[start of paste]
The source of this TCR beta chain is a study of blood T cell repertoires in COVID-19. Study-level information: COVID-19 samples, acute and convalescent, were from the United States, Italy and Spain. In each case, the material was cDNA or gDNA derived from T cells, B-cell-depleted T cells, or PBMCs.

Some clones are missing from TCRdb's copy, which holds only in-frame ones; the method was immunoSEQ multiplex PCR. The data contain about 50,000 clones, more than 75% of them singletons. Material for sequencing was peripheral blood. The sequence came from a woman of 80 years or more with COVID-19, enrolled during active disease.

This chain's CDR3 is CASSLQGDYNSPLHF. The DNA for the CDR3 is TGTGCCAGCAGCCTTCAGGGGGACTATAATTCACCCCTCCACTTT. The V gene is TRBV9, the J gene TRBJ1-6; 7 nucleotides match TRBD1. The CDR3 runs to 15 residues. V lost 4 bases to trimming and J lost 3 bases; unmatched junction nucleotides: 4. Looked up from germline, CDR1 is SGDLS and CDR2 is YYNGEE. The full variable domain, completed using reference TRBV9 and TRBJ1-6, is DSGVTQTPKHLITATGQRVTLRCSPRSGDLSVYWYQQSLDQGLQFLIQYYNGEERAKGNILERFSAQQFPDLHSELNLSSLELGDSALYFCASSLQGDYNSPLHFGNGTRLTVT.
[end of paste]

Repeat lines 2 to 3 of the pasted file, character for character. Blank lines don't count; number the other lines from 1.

Some clones are missing from TCRdb's copy, which holds only in-frame ones; the method was immunoSEQ multiplex PCR. The data contain about 50,000 clones, more than 75% of them singletons. Material for sequencing was peripheral blood. The sequence came from a woman of 80 years or more with COVID-19, enrolled during active disease.

This chain's CDR3 is CASSLQGDYNSPLHF. The DNA for the CDR3 is TGTGCCAGCAGCCTTCAGGGGGACTATAATTCACCCCTCCACTTT. The V gene is TRBV9, the J gene TRBJ1-6; 7 nucleotides match TRBD1. The CDR3 runs to 15 residues. V lost 4 bases to trimming and J lost 3 bases; unmatched junction nucleotides: 4. Looked up from germline, CDR1 is SGDLS and CDR2 is YYNGEE. The full variable domain, completed using reference TRBV9 and TRBJ1-6, is DSGVTQTPKHLITATGQRVTLRCSPRSGDLSVYWYQQSLDQGLQFLIQYYNGEERAKGNILERFSAQQFPDLHSELNLSSLELGDSALYFCASSLQGDYNSPLHFGNGTRLTVT.